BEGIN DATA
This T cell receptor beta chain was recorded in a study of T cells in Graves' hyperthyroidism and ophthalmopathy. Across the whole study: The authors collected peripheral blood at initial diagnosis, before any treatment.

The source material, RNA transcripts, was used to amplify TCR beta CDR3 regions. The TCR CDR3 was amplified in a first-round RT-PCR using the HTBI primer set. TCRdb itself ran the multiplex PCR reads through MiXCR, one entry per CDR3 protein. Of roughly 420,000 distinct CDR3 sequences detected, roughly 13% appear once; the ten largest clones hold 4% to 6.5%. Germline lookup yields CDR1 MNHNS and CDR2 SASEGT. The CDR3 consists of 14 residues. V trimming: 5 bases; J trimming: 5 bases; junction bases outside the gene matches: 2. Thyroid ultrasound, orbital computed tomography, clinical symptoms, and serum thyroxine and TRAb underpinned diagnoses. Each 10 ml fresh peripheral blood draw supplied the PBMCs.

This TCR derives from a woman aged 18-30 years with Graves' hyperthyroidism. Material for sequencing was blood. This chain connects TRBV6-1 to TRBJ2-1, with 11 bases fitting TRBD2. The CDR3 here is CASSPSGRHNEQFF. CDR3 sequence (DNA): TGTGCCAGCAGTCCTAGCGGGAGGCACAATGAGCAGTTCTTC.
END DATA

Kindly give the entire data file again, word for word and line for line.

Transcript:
This T cell receptor beta chain was recorded in a study of T cells in Graves' hyperthyroidism and ophthalmopathy. Across the whole study: The authors collected peripheral blood at initial diagnosis, before any treatment.

The source material, RNA transcripts, was used to amplify TCR beta CDR3 regions. The TCR CDR3 was amplified in a first-round RT-PCR using the HTBI primer set. TCRdb itself ran the multiplex PCR reads through MiXCR, one entry per CDR3 protein. Of roughly 420,000 distinct CDR3 sequences detected, roughly 13% appear once; the ten largest clones hold 4% to 6.5%. Germline lookup yields CDR1 MNHNS and CDR2 SASEGT. The CDR3 consists of 14 residues. V trimming: 5 bases; J trimming: 5 bases; junction bases outside the gene matches: 2. Thyroid ultrasound, orbital computed tomography, clinical symptoms, and serum thyroxine and TRAb underpinned diagnoses. Each 10 ml fresh peripheral blood draw supplied the PBMCs.

This TCR derives from a woman aged 18-30 years with Graves' hyperthyroidism. Material for sequencing was blood. This chain connects TRBV6-1 to TRBJ2-1, with 11 bases fitting TRBD2. The CDR3 here is CASSPSGRHNEQFF. CDR3 sequence (DNA): TGTGCCAGCAGTCCTAGCGGGAGGCACAATGAGCAGTTCTTC.